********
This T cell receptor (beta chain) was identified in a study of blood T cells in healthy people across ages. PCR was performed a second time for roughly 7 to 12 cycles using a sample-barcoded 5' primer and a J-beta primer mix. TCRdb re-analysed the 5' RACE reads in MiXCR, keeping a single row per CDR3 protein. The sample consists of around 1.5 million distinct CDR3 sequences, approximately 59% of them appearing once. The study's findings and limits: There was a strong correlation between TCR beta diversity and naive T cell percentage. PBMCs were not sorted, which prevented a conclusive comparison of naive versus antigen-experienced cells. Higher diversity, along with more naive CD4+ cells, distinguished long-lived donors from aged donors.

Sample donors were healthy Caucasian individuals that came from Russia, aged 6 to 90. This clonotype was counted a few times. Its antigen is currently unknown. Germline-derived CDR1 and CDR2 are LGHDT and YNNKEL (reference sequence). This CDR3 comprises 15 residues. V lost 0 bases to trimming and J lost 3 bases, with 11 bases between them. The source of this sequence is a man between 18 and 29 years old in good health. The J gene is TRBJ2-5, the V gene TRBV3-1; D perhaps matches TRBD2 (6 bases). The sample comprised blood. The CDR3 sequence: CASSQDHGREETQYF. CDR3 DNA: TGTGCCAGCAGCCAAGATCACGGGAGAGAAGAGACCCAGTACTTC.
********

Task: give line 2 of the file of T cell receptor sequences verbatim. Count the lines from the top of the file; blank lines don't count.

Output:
Sample donors were healthy Caucasian individuals that came from Russia, aged 6 to 90. This clonotype was counted a few times. Its antigen is currently unknown. Germline-derived CDR1 and CDR2 are LGHDT and YNNKEL (reference sequence). This CDR3 comprises 15 residues. V lost 0 bases to trimming and J lost 3 bases, with 11 bases between them. The source of this sequence is a man between 18 and 29 years old in good health. The J gene is TRBJ2-5, the V gene TRBV3-1; D perhaps matches TRBD2 (6 bases). The sample comprised blood. The CDR3 sequence: CASSQDHGREETQYF. CDR3 DNA: TGTGCCAGCAGCCAAGATCACGGGAGAGAAGAGACCCAGTACTTC.